Edwards wanted to keep the five deals in place for another 23 months beyond their January expiration date. But GOP legislators balked at the price tag of $15.4 billion in federal and state cash.
Edwards said the extensions “were crafted with unprecedented attention to detail.” He called the House Republicans “obstructionists.”
Former Gov. Bobby Jindal moved to the privatized, insurance-based model for much of the Medicaid program in 2012, shifting from Louisiana’s previous system of directly reimbursing doctors and hospitals that cared for Medicaid patients with a fee paid for each service rendered.
Republicans didn’t have a problem with rubber-stamping Jindal’s plans back then, and Edwards reminded the GOP legislators of that.
“It is a shame that after an extra two weeks to prepare for this meeting and despite unanimous, bipartisan support from all of the senators on the Joint Budget Committee, some House Republicans again found a way to obstruct the important business of our state,” Edwards stated.
He added, “Notably, these are the same people who, during the previous administration, rubber-stamped similar contracts though poorly constructed and, in some cases, missing entire pages. While that is not surprising, it does expose, once again, a lack of good faith on their part to move our state forward. Nonetheless, as I have said before, I will continue to extend opportunities to find ways to work together for the good of our people.”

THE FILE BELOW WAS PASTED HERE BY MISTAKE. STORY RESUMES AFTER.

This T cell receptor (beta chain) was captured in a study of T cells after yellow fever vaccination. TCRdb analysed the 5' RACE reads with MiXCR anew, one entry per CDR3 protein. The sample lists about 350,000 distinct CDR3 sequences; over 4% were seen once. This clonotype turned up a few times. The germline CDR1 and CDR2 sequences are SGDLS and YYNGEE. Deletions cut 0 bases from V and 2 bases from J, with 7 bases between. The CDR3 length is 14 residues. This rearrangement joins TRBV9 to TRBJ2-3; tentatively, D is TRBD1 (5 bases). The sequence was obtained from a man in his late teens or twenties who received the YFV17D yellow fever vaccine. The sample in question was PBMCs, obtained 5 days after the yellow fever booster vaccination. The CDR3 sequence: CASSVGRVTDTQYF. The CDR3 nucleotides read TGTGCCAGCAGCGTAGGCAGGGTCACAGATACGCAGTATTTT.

Nearly all the House Republicans on the Joint Budget Committee, including Speaker Taylor Barras, refused to vote to extend the contracts.
Appropriations Chairman Cameron Henry and other GOP legislators said they want the health department to try to squeeze more savings out of the contracts and respond to audits raising concerns about the companies’ performance.
Senate President John Alario, a Westwego Republican, said he doesn’t know where House members expect to find more savings. “I am not optimistic of any changes,” he said.
Edwards administration officials said they don’t know what House Republicans want to see changed in the contracts. The only way to cut contract costs is to change services, which happens outside the contracting process.
Health department officials said refusal to extend the contracts would damage care for Medicaid patients, forcing Louisiana to return to a previous model of care they said would cost the state more money and offer fewer services.
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Another meeting of the Joint Budget Committee is scheduled for December. Alario said, “I think we will be facing the same thing again.”